Like millions of devotees every year, Pathania is not perturbed about spending hours in the navasachi raang (queue where people promise something to the god if their wishes are fulfilled) at Lalbaugcha Raja. “The first night in the queue was a bit difficult. I changed my clothes in a public washroom after taking a bath. I had a light diet, mainly fruit juices. On Sunday, the second day, other devotees joined the queue,” Pathania said.
Since then, Pathania said he had no idea how to spend time. “I kept chanting Raja’s name to make it a spiritual atmosphere. I feel proud that I am the first in the queue and will be the first to get Raja’s darshan. The mandal organisers have been very helpful and cooperative,” he said.
Dheeraj Rathod, 38, joined Pathania in the queue on Sunday morning. “My mother has a knee problem and experiences excruciating pain. She is scheduled to undergo surgery next week and I am here to pray for her good health. I just want to touch Raja’s feet,” he said.
Rathod, a resident of Lower Parel, works with Jaslok hospital. His son joined the queue on Tuesday evening.
Prafulla Nair is also among the first to stand in the queue. “My 88-year-old mother is very ill since the past month. I will pray to Raja to take care of her health,” said Nair, who works as a senior clerk with Western Railway at its Churchgate office. She said she had been visiting the mandal for two years, but decided to take Raja’s darshan on the first day this year. Nair, who stood in the queue from Sunday afternoon, said people have been very cooperative. “They also allow us to sleep in the queue. It has been a pleasant experience,” she said.
The Lalbaugcha Raja sees millions of devotees every year, but such devotion has left even the organisers surprised. “We expected people to queue up a day before the festival, but devotees have been standing in the line since Saturday,” said Ashok Pawar, president of the Lalbaugcha Raja Sarvajanik Ganeshotsav Mandal.
“This year, we expect 60 lakh devotees compared to 50 lakh last year. We have put up hoardings, saying devotees may end up spending 24-30 hours in the queue.” Organisers serve breakfast to those who stand in the queue.
Top officials of insurance companies have their “fingers crossed” in the hope of landing the biggest accounts at Ganeshotsav. The city’s wealthiest mandal, GSB King’s Circle, has sought a cover of Rs 224 crore while Lalbaugcha Raja has trebled its policy from Rs 14 crore to Rs 45 crore.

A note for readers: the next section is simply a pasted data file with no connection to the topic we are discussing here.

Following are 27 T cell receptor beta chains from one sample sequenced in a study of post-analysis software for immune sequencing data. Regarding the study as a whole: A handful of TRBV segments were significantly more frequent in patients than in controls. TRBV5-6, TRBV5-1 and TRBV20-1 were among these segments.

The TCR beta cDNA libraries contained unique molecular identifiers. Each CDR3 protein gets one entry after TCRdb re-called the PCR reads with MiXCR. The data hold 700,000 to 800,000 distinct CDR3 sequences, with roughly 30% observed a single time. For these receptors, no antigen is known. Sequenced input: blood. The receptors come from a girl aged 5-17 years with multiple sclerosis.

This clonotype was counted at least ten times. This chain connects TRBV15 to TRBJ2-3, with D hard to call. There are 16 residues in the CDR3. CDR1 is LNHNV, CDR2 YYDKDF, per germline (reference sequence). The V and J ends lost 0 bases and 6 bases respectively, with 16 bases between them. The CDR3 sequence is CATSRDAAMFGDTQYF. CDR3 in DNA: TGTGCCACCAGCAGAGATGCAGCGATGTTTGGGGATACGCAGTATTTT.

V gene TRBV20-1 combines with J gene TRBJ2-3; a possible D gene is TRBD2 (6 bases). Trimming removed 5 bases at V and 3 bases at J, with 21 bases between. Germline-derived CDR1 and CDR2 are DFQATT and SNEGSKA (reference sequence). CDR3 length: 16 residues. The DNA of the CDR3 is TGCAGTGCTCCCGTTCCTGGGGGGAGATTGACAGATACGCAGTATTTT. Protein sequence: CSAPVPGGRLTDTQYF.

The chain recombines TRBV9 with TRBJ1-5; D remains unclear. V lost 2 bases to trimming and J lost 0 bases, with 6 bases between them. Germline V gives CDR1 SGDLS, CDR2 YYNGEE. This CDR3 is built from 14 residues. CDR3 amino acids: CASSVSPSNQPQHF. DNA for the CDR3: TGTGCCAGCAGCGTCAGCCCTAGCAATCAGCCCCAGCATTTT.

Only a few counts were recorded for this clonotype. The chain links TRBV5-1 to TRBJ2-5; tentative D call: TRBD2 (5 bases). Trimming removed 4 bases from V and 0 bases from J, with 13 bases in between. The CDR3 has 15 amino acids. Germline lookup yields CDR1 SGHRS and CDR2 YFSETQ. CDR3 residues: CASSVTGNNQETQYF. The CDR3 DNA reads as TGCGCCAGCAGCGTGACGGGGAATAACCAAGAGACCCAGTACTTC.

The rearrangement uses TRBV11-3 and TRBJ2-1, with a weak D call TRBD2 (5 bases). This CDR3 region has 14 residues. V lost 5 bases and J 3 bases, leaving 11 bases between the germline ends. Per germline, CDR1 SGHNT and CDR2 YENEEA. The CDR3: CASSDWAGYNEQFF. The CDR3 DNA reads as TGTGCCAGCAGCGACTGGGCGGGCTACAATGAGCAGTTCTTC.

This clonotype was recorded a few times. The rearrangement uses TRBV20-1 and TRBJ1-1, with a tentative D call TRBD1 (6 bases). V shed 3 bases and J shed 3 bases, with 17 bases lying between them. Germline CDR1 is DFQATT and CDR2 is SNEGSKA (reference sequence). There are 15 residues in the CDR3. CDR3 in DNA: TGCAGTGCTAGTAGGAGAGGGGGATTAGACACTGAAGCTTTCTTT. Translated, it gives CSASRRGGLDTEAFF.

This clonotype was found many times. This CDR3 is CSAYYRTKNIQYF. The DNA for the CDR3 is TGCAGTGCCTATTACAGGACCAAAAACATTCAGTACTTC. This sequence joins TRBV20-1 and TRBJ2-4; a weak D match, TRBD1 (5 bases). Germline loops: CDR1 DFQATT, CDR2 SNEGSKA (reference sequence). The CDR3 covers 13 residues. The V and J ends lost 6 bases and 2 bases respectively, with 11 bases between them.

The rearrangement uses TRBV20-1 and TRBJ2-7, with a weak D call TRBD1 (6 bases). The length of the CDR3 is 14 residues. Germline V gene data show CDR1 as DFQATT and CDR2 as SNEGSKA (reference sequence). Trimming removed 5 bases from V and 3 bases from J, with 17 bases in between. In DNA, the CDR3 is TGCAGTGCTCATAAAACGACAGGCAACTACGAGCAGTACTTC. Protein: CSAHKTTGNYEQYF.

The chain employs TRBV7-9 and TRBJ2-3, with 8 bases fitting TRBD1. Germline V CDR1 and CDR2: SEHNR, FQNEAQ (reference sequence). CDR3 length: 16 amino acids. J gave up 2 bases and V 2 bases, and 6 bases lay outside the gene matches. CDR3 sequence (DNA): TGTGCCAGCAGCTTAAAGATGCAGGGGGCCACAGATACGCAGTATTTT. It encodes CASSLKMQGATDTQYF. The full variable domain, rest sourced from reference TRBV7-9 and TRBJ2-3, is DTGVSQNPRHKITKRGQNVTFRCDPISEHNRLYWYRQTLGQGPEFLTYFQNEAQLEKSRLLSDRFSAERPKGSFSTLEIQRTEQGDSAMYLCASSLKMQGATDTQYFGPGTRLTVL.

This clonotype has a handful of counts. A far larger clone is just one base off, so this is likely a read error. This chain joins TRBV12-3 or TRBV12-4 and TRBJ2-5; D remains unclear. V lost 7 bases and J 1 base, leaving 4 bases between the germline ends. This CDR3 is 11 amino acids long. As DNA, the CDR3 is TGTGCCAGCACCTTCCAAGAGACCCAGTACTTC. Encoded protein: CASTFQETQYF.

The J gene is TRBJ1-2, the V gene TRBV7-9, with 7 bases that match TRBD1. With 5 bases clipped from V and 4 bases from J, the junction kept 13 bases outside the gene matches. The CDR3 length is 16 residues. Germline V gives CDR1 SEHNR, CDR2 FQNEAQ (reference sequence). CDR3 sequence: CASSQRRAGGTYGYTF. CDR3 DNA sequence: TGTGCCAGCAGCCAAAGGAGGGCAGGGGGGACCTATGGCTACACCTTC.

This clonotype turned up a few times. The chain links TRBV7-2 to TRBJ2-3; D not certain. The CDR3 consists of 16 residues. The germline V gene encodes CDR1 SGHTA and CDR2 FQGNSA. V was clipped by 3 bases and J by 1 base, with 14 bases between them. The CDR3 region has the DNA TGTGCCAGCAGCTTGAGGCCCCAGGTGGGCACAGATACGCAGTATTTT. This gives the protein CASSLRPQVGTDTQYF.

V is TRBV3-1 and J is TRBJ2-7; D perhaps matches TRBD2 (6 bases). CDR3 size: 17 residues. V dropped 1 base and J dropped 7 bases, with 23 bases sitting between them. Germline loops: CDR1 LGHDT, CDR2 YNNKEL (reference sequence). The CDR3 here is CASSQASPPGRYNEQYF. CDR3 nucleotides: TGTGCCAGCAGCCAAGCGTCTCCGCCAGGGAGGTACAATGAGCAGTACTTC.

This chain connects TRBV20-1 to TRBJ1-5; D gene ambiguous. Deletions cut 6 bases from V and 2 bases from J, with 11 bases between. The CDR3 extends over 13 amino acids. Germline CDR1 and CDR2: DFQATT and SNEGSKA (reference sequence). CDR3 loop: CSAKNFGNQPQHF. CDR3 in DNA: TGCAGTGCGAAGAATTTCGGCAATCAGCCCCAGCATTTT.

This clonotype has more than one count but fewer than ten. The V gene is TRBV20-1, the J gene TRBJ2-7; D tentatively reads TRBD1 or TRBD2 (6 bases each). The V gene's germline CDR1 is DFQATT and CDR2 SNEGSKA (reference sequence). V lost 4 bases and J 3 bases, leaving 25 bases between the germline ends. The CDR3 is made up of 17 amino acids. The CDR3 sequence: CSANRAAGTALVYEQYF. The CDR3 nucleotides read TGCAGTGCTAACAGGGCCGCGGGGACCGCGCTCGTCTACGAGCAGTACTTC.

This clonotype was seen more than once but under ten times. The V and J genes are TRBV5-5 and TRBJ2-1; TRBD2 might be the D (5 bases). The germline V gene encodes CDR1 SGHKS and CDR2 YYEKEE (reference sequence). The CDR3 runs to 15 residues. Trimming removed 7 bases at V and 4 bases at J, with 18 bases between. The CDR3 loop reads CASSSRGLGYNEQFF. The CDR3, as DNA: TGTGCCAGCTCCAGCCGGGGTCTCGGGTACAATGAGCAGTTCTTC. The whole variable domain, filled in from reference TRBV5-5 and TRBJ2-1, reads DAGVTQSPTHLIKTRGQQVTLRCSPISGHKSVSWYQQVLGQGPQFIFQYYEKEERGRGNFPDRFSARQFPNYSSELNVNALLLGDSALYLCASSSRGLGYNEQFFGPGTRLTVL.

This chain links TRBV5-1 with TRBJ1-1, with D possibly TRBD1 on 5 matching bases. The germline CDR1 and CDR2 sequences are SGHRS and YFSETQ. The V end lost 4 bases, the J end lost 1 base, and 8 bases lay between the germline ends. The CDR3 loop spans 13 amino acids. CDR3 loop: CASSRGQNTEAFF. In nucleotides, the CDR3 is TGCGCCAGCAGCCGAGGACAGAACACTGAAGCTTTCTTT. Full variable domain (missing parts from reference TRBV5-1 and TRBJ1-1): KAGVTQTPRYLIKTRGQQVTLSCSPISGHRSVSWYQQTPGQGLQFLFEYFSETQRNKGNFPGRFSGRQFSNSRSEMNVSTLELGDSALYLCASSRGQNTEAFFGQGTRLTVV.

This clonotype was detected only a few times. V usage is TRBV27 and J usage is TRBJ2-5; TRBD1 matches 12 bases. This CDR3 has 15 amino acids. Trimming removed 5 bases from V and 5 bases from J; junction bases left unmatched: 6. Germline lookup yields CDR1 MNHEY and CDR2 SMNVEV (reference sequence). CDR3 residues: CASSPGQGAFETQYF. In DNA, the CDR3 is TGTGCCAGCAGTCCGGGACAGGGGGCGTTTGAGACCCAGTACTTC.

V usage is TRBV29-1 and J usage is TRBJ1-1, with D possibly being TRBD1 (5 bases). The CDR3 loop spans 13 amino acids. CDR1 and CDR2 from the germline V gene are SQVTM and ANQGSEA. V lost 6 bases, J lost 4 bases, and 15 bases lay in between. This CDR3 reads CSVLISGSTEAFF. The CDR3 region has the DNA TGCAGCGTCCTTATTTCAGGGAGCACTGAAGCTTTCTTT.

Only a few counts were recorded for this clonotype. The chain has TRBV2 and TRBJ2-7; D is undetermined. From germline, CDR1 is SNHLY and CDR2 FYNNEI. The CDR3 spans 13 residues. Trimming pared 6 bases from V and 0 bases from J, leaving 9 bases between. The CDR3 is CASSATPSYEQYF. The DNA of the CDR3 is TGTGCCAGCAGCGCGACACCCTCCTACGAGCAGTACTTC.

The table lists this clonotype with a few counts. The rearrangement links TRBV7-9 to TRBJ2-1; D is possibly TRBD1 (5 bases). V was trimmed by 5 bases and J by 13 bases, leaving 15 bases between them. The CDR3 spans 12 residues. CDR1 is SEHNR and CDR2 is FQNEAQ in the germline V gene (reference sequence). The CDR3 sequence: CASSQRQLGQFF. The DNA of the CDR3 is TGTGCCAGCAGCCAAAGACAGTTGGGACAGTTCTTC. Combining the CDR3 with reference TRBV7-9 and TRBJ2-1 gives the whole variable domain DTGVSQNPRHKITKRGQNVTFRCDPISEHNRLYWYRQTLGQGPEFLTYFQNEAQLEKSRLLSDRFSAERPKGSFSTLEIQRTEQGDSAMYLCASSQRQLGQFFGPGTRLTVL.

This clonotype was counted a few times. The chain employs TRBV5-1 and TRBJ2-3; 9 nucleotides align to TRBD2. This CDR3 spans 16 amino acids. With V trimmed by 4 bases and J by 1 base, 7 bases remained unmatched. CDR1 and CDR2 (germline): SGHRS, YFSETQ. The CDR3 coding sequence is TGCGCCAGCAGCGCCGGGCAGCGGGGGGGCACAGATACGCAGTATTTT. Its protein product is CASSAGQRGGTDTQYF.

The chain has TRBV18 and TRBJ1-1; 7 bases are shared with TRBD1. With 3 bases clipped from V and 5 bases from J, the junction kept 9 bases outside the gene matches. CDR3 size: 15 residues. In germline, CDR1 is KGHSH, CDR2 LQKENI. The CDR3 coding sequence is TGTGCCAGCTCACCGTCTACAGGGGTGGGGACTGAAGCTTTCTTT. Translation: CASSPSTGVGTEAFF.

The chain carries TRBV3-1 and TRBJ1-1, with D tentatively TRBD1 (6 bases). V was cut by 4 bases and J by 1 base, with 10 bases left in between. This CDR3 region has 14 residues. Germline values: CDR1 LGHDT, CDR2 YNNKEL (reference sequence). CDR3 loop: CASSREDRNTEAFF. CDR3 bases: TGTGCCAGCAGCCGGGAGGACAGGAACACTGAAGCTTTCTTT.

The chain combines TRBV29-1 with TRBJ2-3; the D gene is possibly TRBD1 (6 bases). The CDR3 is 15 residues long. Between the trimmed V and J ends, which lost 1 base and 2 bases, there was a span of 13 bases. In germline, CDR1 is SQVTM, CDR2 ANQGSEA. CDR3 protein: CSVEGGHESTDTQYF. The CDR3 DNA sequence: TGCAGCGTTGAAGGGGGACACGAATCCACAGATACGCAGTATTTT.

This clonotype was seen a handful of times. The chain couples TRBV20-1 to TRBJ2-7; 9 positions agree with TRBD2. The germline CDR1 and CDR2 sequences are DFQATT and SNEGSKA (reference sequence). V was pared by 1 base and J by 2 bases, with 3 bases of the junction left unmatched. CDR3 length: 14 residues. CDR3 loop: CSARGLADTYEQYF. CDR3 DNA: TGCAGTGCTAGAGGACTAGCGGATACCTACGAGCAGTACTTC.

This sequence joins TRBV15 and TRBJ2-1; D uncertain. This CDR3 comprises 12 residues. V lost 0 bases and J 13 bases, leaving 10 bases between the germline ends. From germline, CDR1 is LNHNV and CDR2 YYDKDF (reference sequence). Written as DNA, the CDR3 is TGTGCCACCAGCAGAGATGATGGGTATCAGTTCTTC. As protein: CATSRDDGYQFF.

The premium amount for such a deal would naturally run into several lakhs, an extremely profitable deal for a cover spanning 15-30 days.
Befitting its status as the wealthiest organizer in the city, the GSB Seva Mandal at King’s Circle has insured its celebration for Rs 224 crore. Senior-most trustee Satish Nayak says, “Last year, we took a cover of Rs 220 crore. This season, the figure has risen owing to the value of goldjewellery that adorns the deity.”
So sought after is the competition for the GSB account that the mandal had floated tenders for insurance companies. Around six of India’s leading firms responded with quotations and the mandal will announce a selection shortly. A senior official of New India Assurance says he is “crossing his fingers and is optimistic that the company will beat the competition”. “Ours may not be the lowest quote but it is the most comprehensive,” he says.
Nayak breaks down the component of the policy. “There is an all-risk cover of Rs 22.11 crore and a standard fire policy of Rs 1 crore. A public liability or third-party insurance of Rs 20 crore is included. The lion’s share of Rs 182 crore has been reserved for personal accident cover for 1,819 people, including volunteers, electricians and other labourers. That works out to roughly Rs 10 lakh per head,” he says. A small club in the playground where the mandal hosts its festivities has also been covered for Rs 35 lakh.